- The ecological crisis “calls for a lifestyle marked by sobriety and solidarity”. (Pope Benedict XVI, 5)
- “The deterioration of nature is in fact closely connected to the culture.” (Pope Benedict XVI, 51)
“An inadequate presentation of Christian anthropology gave rise to a wrong understanding of the relationship between human beings and the world.” (Pope Francis, 116)
- “[N]o peaceful society can afford to neglect either respect for life or the fact that there is an integrity to creation”. (Pope St. John Paul II, 7)
“We Require a New & Universal Solidarity.”
“[T]o bring the whole human family together to seek a sustainable and integral development…” (Pope Francis, 13)
“To seek only a technical remedy is…to mask the true and deepest problems of the global system.” (Pope Francis, 111)
“That is how we end up worshipping earthly powers, or ourselves usurping the place of God, even to the point of claiming an unlimited right to trample his creation underfoot.” (Pope Francis, 75)
The Church’s call for the care for “our common home” goes back to Pope St. Paul VI’s foreboding declaration:
“Man is suddenly becoming aware that by an ill-considered exploitation of nature he risks destroying it and becoming in his turn the victim of this degradation. Not only is the material environment becoming a permanent menace – pollution and refuse, new illness and absolute destructive capacity – but the human framework is no longer under man’s control, thus creating an environment for tomorrow which may well be intolerable. This is a wide-ranging social problem which concerns the entire human family.“ (Octogesima Adveniens, 21)
The call for an “ecology of the human person” involves issues of the social structure in which we live. These structures can either help or hinder our living in accordance with the truth, and it is here that Catholic social teaching begins to integrate issues of life.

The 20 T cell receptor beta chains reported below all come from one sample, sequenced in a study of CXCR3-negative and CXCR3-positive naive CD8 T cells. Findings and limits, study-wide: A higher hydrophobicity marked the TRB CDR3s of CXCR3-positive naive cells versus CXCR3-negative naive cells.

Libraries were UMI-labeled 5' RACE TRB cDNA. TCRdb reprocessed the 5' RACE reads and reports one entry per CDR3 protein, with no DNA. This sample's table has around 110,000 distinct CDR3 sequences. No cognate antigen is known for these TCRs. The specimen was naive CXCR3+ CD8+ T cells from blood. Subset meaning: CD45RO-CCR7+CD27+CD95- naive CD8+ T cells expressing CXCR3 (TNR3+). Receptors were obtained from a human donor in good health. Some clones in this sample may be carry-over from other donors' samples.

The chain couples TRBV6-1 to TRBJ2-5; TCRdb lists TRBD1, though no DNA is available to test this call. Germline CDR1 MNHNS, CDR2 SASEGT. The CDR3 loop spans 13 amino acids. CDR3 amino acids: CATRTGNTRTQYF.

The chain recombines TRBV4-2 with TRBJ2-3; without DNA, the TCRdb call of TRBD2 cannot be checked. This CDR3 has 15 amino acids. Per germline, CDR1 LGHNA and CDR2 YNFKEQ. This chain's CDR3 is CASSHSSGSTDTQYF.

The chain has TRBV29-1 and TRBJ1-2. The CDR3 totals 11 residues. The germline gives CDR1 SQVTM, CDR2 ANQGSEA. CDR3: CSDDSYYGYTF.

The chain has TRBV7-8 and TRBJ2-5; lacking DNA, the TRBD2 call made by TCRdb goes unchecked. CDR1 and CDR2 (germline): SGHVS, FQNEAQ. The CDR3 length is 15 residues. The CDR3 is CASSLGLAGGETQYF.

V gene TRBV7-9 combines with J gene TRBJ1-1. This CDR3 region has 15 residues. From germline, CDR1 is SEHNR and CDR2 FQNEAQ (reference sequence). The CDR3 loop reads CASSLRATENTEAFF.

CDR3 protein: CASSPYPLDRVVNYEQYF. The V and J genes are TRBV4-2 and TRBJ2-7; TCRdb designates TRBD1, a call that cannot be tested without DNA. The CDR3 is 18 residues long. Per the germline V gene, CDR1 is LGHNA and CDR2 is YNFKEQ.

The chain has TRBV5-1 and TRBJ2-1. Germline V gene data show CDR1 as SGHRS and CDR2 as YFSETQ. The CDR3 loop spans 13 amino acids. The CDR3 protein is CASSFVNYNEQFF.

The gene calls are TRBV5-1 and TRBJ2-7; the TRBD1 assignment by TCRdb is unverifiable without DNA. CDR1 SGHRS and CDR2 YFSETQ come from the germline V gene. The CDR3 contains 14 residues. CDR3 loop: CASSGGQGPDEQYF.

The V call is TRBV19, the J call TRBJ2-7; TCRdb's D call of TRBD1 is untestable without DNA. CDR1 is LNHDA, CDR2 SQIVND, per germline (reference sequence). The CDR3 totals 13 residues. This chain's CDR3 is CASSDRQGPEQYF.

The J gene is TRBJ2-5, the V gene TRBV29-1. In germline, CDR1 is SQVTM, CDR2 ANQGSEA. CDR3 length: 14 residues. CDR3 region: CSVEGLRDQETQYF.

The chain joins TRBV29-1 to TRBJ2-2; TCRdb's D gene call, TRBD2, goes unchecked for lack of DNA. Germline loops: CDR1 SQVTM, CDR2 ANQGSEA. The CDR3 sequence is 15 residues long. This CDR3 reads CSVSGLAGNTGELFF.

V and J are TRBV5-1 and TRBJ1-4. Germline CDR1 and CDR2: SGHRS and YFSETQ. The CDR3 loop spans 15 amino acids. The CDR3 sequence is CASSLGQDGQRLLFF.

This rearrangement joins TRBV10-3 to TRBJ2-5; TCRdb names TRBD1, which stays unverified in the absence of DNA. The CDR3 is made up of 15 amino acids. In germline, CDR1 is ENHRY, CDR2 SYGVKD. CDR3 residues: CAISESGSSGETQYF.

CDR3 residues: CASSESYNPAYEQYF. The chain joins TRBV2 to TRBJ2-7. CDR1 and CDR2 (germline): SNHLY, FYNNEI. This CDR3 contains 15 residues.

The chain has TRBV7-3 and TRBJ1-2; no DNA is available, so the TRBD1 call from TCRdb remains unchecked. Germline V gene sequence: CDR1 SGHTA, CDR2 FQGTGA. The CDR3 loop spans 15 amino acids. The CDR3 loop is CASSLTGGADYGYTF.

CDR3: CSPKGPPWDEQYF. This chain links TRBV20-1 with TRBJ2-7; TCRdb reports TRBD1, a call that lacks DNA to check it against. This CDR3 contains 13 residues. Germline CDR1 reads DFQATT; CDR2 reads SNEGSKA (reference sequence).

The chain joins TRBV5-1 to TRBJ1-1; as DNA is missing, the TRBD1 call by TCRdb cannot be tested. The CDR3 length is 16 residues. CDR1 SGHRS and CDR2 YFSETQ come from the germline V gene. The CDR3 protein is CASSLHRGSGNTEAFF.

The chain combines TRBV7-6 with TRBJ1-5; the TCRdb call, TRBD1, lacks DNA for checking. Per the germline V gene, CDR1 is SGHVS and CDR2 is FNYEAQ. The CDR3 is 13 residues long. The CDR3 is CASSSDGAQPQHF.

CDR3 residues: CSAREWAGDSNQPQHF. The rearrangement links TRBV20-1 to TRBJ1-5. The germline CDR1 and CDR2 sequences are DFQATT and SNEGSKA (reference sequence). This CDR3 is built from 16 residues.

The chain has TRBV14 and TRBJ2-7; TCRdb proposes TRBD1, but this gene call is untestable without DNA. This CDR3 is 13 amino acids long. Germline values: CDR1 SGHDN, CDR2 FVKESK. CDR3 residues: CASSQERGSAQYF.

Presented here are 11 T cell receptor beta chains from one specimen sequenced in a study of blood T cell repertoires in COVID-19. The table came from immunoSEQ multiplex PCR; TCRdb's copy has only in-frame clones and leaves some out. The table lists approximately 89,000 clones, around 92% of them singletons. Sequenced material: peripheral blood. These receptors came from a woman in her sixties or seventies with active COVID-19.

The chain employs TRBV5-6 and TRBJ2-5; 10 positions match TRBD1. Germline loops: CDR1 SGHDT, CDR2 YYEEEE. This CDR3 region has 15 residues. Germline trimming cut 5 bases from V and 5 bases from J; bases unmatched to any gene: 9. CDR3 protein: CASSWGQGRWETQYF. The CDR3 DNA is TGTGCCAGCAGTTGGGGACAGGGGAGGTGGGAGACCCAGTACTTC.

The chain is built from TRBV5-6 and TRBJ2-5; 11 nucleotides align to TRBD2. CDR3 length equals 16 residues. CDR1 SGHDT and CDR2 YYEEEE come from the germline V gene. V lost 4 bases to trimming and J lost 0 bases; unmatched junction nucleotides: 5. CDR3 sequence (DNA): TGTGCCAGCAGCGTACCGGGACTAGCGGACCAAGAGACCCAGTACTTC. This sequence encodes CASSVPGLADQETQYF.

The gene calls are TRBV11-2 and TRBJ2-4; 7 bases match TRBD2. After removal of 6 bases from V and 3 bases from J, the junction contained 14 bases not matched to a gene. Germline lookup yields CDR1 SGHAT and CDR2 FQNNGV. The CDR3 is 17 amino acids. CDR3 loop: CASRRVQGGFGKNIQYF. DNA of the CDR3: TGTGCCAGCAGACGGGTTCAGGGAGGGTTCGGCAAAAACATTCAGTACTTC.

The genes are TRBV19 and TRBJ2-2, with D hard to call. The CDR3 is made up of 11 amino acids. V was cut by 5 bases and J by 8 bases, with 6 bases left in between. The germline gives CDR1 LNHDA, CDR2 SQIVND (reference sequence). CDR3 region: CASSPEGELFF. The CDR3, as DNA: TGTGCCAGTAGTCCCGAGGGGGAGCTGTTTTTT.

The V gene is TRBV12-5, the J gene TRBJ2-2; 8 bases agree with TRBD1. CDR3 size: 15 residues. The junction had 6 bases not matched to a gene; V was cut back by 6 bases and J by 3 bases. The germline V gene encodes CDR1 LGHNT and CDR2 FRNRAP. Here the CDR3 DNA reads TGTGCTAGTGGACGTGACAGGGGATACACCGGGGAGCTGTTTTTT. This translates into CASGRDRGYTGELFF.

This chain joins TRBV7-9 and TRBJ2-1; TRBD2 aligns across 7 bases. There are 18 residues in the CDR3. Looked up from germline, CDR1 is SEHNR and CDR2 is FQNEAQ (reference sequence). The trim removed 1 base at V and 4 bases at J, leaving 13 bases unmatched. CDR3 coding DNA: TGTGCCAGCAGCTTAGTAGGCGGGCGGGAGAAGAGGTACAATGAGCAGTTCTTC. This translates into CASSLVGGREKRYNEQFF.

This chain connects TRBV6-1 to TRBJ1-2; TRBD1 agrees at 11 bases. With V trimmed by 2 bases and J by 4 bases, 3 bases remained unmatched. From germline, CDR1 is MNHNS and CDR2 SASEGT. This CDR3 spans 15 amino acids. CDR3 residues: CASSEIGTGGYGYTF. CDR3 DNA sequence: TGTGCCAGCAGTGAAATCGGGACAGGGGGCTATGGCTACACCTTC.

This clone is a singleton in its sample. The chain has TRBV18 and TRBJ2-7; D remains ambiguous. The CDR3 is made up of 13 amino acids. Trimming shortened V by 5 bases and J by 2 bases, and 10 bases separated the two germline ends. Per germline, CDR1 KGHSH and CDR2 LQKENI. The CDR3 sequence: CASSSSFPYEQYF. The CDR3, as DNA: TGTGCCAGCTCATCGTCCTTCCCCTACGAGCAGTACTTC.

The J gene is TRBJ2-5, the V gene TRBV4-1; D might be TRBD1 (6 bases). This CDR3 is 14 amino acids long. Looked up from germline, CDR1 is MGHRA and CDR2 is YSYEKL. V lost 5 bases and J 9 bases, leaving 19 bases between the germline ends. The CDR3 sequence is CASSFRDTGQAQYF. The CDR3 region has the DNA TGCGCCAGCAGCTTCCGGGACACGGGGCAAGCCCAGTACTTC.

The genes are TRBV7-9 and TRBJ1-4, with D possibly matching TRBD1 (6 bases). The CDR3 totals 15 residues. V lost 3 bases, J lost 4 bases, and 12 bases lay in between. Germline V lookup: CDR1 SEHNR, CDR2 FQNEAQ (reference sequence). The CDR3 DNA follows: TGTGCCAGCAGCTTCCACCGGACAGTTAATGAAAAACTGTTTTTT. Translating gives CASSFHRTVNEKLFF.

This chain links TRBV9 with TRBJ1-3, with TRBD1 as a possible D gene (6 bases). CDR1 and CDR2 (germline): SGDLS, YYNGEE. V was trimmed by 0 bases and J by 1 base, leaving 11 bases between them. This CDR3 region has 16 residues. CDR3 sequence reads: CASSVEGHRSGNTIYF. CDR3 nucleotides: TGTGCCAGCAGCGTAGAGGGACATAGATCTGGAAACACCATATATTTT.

“I readily encourage efforts to promote a greater sense of ecological responsibility which…would safeguard an authentic ‘human ecology’ and thus forcefully reaffirm the inviolability of human life at every stage and in every condition, the dignity of the person and the unique mission of the family, where one is trained in love of neighbor and respect for nature.” (Pope Benedict XVI, 12)
The Four Pathologies
The Church identifies four dangers or major ‘risks and problems’ eating away at the cultural, economic, and political systems and begins to identify how to cure them.
“The exclusive pursuit of material possessions prevents man's growth as a human being and stands in opposition to his true grandeur.” A person who is concerned solely or primarily with possessing and enjoying – who can no longer subordinate his instincts - cannot be free.
Both our physical and human environment are at risk and the Church insists we ignore neither! “It is contradictory to insist that future generations respect the natural environment when our educational systems and laws do not help them to respect themselves. The book of nature is one and indivisible: it takes in not only the environment but also life, sexuality, marriage, the family, social relations: in a word, integral human development." (Pope Benedict XVI, 51)
We are losing the “authentic meaning of life”! When we refuse to transcend ourselves “and to live the experience of self-giving". when society “is marked by a ‘globalization of indifference’ that makes us…closed in on ourselves.” (Pope Francis, 1) both the individual and society are alienated.
“The greatest challenge of our time is secularization” Why? Radical secularism holds that there is no such thing as an objective truth. But, “Without truth, without trust and love for what is true, there is no social conscience and responsibility, and social action ends up serving private interests and the logic of power.” (Pope Benedict XVI, 5)
Centesimus Annus Pro Pontifice, Inc (CAPP-USA) is the United States affiliate of Fondazione Centesimus Annus Pro Pontifice at the Vatican.